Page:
For years, we have helped friends and family with their estate planning needs; one particular person has had The Cobb Law Group draft multiple Georgia Powers of Attorney over the years. Each time, I get a telephone call from the principle (the person asking me to draft the form) to change the name of his agent (the person named in the power to act on behalf of the principle). Each time that we have this telephone call, we discuss the specific type of power of attorney he wants such as whether it should be a “general” power of attorney or a “specific” power of attorney; similarly, we discuss the duration that the power of attorney should last.
This principle (also sometimes called the Maker) typically grants the power of attorney to one of his children in case he were to become incapacitated and could no longer manage his own business affairs. Typical powers of attorney terminate automatically (by law!) upon a person’s legal incompetence. In order to extend the agent’s authority to continue beyond the principle’s legal incapacity, a power of attorney must include specific language which makes the power of attorney durable. An example of the language which we have used in the past is as follows:
“The rights, powers and authority granted in this instrument shall continue in the event of the principle’s incompetency and shall not be revoked by said incompetency; this Power of Attorney shall not be affected by the principle’s subsequent disability or incapacity, or lapse of time.”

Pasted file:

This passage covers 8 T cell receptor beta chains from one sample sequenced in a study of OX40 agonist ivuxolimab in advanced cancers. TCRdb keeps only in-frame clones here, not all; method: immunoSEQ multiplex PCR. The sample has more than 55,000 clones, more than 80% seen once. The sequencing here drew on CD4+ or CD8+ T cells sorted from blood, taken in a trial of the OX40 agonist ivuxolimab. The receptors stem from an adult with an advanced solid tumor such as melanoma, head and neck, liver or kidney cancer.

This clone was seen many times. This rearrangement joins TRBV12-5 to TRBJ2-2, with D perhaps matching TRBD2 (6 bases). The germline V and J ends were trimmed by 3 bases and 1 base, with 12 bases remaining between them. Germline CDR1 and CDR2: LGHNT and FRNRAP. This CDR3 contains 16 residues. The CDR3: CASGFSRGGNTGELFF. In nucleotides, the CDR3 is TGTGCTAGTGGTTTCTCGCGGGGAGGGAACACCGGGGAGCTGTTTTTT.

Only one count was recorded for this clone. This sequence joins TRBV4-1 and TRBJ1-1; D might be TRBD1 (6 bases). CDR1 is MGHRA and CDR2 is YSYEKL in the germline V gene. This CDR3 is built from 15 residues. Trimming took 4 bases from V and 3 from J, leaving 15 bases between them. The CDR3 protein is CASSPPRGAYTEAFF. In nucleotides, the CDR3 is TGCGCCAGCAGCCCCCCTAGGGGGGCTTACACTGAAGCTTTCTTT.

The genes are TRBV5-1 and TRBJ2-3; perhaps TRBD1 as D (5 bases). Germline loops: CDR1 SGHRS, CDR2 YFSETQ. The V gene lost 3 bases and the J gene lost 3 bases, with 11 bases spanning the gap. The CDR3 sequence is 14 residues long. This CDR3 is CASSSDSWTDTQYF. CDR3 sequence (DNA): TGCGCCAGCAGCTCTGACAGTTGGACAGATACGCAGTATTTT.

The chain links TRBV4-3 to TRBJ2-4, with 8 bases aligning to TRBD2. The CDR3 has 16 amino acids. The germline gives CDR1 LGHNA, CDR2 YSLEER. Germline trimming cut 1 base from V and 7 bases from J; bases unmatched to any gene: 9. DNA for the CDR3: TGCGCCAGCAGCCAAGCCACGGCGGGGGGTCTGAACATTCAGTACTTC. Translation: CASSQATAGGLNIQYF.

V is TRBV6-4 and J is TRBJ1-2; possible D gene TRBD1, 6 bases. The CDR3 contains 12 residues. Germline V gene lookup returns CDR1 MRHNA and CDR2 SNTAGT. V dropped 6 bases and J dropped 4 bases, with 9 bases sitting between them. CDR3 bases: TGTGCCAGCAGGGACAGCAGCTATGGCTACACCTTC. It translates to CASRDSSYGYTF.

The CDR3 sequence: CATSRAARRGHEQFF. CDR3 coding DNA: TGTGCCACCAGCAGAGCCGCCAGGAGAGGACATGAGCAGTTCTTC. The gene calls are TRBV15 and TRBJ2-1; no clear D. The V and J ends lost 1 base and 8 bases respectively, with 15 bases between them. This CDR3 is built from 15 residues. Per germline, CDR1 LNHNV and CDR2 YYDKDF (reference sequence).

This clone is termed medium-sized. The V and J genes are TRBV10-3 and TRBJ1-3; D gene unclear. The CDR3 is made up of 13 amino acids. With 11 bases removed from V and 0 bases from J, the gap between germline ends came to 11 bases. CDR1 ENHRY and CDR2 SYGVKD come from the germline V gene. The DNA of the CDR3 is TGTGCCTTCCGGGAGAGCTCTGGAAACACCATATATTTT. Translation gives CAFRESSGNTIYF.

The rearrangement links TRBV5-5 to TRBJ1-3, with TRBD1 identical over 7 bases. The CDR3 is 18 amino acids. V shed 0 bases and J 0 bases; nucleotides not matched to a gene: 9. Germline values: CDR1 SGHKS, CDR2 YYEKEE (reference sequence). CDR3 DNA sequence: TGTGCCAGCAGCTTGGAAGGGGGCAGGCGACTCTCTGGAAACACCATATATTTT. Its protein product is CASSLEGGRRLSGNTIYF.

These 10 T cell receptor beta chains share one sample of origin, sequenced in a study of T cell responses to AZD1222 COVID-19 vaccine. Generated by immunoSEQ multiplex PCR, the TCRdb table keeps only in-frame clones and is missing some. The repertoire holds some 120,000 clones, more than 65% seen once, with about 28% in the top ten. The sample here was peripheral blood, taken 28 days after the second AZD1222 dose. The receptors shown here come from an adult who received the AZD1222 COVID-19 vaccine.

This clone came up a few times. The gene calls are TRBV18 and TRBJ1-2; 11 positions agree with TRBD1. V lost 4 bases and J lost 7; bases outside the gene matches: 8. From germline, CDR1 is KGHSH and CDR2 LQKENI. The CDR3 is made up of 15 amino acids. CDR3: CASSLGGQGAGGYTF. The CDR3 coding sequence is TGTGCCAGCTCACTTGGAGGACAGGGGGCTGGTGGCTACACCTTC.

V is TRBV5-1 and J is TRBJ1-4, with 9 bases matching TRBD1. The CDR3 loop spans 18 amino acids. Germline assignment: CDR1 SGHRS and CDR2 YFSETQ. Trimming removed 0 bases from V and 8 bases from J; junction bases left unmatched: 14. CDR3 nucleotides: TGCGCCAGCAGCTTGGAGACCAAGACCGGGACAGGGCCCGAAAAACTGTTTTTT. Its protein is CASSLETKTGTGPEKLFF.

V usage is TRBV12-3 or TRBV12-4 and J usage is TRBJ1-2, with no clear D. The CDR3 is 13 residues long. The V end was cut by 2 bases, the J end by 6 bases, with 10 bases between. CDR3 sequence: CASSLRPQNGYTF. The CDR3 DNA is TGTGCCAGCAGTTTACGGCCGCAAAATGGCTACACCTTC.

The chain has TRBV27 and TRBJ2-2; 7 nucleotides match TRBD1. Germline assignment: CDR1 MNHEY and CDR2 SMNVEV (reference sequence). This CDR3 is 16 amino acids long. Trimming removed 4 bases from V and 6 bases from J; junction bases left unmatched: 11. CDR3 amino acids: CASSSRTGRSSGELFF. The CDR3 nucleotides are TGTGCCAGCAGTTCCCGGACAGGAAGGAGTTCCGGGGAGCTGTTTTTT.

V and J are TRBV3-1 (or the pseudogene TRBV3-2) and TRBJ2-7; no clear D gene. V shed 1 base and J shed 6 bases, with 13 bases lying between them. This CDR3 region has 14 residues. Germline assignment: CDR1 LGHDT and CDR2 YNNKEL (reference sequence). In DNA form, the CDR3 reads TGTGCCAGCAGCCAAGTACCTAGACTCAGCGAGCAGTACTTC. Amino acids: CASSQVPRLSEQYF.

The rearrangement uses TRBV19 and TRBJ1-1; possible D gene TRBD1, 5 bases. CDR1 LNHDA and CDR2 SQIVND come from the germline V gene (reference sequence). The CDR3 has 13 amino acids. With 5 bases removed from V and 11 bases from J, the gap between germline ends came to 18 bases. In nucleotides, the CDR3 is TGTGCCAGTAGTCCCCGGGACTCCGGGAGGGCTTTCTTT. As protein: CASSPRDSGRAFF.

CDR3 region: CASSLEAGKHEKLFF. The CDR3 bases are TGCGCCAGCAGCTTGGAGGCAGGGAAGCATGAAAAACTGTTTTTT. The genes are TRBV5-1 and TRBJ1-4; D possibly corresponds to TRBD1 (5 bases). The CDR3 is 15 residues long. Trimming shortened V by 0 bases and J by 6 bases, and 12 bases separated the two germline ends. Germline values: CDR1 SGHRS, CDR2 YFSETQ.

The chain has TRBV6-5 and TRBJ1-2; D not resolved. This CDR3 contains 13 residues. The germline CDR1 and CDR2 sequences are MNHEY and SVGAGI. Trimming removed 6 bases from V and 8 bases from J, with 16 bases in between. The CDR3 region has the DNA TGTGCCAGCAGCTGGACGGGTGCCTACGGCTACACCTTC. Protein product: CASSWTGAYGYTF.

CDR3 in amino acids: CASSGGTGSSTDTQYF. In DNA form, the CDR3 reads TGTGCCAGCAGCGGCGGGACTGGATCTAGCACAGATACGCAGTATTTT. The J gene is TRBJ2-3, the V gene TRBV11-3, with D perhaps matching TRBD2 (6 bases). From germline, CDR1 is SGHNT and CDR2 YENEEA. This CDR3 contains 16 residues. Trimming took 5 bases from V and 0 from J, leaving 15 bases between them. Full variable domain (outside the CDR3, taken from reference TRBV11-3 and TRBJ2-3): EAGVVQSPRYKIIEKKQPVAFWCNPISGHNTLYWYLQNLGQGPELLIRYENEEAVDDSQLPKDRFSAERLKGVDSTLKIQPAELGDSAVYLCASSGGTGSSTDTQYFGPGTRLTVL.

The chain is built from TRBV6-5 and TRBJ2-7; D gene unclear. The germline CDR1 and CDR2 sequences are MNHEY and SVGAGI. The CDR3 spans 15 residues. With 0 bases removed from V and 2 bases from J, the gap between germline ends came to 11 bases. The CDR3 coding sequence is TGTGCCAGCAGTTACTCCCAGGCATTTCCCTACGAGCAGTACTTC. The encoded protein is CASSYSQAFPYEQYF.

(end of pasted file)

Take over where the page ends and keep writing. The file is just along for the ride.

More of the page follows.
Thus, after speaking with my client, we always include “durable” provisions in his power of attorney.
Recently, this same client decided to update his power of attorney. Rather than calling me and scheduling an appointment, he decided that it would be considerably less expensive (and easier!) if he used our Georgia Virtual Law Firm. When it came time to choose which power of attorney form he desired from our list of Georgia legal documents available online, we received an email message asking “What does the word durable mean?”
This is great, and it’s a wonderful–albeit unintentional–benefit of using a virtual law firm. Although I had explained durable provisions several times before to this client, it never “clicked” for him. Instead, it took him seeing the option on a website and weighing that option against the other options to begin to grasp the legal difference. Thus, his email was asking for specific information to help him make a better-informed legal choice. Now, he fully understands what distinguishes a Georgia Durable Power of Attorney from a standard power attorney, and I bet he will never again have to ask any attorney what a durable provision is!
If you or a loved one is interesting in having your own Georgia Durable Power of Attorney, please visit our Georgia Virtual Law Firm for a low-cost, effective form.
This is a general information article and should not be construed as legal advice or a legal opinion. The content above has been edited for conciseness and additional relevant points are omitted for space constraints. Readers are encouraged to seek counsel from a construction lawyer for advice on a particular circumstance.